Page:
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Charlotte Amalie
Tuesday, August 9, 2022
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Source Manager’s Journal: Trust

My dad was an autoworker. He worked in the same department of the same plant for 43 years. He trusted the company that he worked for. He and his family also trusted his union – which, along with the company, made our improving life possible. We trusted our neighbors, almost all of whom attended the same Catholic church. We trusted the priests and nuns. We had a family doctor. We trusted him.

(We also had a dentist. This was a different story. His low speed drill and aversion to Novocain convinced my brothers and me that he was an escaped war criminal, a dental Dr. Mengele. We didn’t trust him. But he was an exception to the rule.)

We had a small savings account at the bank. We trusted the bank. We shopped at the neighborhood grocery store. We trusted the owner and knew that he would not try to screw us. When we were short of cash, he trusted us to pay him later. We trusted the telephone company and the electric company.

We had mayors, governors, congressman, senators and a president. On a basic level, we trusted that all of them were doing their best. We believed the chief of police and trusted the cops. When we listened to the news on the radio or watched it on television, we trusted that the reporters were telling us the truth.

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My dad read two newspapers a day. We trusted that the newspapers were doing their best to give us the news. This was true even though one of them, The Milwaukee Sentinel, was a Hearst paper that slanted the news in so many directions that it made your brain ping if you tried to keep their biases straight.

We lived in an age of trust. It all seems like ancient history. We now live in an age of mistrust. The idea of a worker trusting his or her corporate employer is a joke in today’s world. My dad was extremely loyal to his company, believing that our quality-challenged Rambler was the equivalent of any luxury car on the road. That kind of loyalty is rare nowadays.

And the idea of trusting the clergy, banks, corporations, labor unions, major retail chains, news outlets, the medical profession and the pharmaceutical industry – all down the tubes. The trust that was the glue that held healthy communities together has also badly eroded. The more the word “community” is used, the less community there is to apply it to.

Most dramatic, there has been a precipitous decline in trust of government and of public officials. This decline began when our reactionary age was born with “white backlash” in the 1960s and has rapidly accelerated since Ronald Reagan convinced many Americans that their government was their biggest enemy. Is President Obama less trustworthy than Presidents Truman, Eisenhower or Kennedy? I doubt it.

The same may not be true for most other elected offices. The corrosive and corrupting effects of money and attack politics have largely reduced the candidate pool to a cluster of narcissistic mediocrities. The exceptions that pop up are largely a matter of luck these days. For the Virgin Islands, Gov. deJongh has been one of those strokes of good luck. But overall, these people, through their self-absorbed behaviors, have produced more mistrust.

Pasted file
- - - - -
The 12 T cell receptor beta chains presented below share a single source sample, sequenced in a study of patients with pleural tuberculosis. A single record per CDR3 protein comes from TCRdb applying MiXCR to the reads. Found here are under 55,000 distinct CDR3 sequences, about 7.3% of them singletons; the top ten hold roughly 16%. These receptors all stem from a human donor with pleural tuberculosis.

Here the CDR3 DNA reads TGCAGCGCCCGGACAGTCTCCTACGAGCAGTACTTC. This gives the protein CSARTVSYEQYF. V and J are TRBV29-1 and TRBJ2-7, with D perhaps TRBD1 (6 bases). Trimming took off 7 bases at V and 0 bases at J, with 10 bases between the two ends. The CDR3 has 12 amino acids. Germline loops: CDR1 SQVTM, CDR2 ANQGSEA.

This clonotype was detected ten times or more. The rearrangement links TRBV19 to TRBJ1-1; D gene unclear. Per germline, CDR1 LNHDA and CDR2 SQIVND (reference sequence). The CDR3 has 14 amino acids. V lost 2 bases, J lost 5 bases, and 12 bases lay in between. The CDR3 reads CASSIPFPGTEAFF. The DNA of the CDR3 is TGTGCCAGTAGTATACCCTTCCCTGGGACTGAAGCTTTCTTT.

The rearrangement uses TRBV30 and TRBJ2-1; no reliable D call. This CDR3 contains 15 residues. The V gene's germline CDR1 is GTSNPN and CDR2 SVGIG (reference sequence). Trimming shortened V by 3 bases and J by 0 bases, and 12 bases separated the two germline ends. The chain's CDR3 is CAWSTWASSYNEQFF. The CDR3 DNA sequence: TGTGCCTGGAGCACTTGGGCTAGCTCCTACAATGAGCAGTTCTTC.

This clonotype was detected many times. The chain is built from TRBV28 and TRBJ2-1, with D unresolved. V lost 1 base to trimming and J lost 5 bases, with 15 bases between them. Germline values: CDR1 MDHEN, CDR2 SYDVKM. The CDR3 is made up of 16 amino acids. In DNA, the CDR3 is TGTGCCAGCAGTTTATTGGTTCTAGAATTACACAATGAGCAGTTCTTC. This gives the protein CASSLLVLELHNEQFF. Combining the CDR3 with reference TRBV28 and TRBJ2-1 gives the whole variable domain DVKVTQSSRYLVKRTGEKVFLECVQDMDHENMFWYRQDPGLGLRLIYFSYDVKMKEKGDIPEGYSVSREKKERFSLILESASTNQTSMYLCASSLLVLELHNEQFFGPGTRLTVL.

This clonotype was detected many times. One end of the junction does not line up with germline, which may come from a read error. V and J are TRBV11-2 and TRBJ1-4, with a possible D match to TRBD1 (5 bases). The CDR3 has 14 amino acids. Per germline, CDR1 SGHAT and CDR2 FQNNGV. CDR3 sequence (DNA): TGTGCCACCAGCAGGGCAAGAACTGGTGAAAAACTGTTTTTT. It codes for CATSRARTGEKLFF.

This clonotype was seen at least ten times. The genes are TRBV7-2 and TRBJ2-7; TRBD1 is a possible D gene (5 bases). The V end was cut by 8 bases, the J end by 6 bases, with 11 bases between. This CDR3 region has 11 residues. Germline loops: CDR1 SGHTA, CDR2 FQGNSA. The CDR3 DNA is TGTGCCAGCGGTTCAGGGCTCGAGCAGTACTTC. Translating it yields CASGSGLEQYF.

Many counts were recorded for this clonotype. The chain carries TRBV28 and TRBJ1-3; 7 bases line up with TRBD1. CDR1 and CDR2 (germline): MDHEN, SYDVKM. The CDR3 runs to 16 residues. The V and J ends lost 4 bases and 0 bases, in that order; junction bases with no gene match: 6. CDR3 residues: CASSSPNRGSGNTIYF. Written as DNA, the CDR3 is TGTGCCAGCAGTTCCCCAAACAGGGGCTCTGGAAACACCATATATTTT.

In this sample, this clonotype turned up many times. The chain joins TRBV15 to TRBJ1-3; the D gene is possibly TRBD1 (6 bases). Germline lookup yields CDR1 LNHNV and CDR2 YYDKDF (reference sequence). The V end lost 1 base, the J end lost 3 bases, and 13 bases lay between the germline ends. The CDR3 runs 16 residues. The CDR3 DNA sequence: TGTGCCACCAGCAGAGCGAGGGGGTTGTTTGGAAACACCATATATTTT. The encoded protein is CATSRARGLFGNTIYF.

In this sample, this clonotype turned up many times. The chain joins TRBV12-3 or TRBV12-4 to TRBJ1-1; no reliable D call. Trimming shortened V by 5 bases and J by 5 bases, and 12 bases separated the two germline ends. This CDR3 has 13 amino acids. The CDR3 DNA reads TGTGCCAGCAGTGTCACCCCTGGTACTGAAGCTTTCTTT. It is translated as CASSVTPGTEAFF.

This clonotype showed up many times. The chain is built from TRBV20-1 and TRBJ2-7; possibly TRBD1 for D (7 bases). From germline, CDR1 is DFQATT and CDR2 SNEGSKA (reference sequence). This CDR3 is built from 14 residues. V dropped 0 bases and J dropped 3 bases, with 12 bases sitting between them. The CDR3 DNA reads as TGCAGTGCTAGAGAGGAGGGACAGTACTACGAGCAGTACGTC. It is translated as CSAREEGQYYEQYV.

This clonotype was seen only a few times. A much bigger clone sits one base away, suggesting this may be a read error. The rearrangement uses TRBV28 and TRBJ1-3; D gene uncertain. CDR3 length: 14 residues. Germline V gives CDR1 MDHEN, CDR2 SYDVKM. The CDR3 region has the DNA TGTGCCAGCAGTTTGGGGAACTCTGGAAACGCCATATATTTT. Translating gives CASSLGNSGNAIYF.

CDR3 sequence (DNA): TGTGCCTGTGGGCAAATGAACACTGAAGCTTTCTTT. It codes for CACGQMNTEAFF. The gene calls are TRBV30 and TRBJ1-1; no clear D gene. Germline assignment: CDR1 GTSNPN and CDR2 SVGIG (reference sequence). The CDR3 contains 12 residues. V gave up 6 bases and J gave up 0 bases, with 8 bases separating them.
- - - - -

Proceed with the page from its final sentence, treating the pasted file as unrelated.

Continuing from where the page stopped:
The idea for this column came from a recent trip to Israel, Palestine and Jordan. Pessimism is self-fulfilling. But false optimism can be equally destructive. It was difficult to come away from this trip without a deep sense of pessimism about the futures of these societies. And the driver of this pessimism was the profound mistrust on all sides.

To move anything involving groups and competing interests forward requires some minimal level of trust. To achieve that base level involves a willingness to show some degree of vulnerability to the other side, to take at least a small risk. That doesn’t exist in the region, and mistrust continues to feed on itself, hardening lines and making it easier to dismiss or dehumanize “the other.”

We can see similar patterns in our own increasingly polarized society. There are fewer and fewer honest mistakes. Everything that goes wrong must be attributable to someone’s bad intentions or hidden agenda.

To an outsider, mistrust in the Virgin Islands is simultaneously the same as and different from that in other places. There seems to be less racial hostility than on the mainland, but there is more mistrust borne of social distance. It often feels like ships passing in the night. And because of this social distance, there is mistrust.

The inter-island mistrust that infects many aspects of public life has a toxic effect. It blocks or impedes cooperation on a variety of big issues. In some ways, it reminds me of the hostile relationship between some cities and their suburbs, with each party defining itself as a victim of the other.

“Born here” and “we’re here now” are vehicles for the forms of mistrust that result from the beliefs that “we” are being squeezed out or “they” don’t want us here. On the mainland, you see this in a different – but recognizable – form in gentrifying neighborhoods.

As the political scientist Robert Putnam has said, diversity makes trust more difficult in the short run. Although his views have been deemed “controversial,” it is hard to argue with them. We have spent so much time figuring out how to “celebrate” diversity that we haven’t spent enough time figuring out how to manage it. And, in particular, how to build trust and confidence across groups.

The good news is that it is doable and that we know some of the ways to build trust. One of the lessons of the construction of the security wall in Israel is that as human interactions are reduced, lines harden and it becomes easier to “otherize.” We build lots of walls, many of them not even physical. On a basic level, we simply need more places for people to interact. And to interact around shared goals, whether it is reducing violence or building healthy communities.

Building social networks does work, but it also takes work. Lots of work. It may seem like soft stuff, but it isn’t. Building trust is the platform for creating healthy communities. That is harder when people don’t all look the same, go to the same church (or any church at all), and come from different places. It was a lot easier in those old days of homogenous neighborhoods. But it is worth the hard work, especially when we look at the alternatives.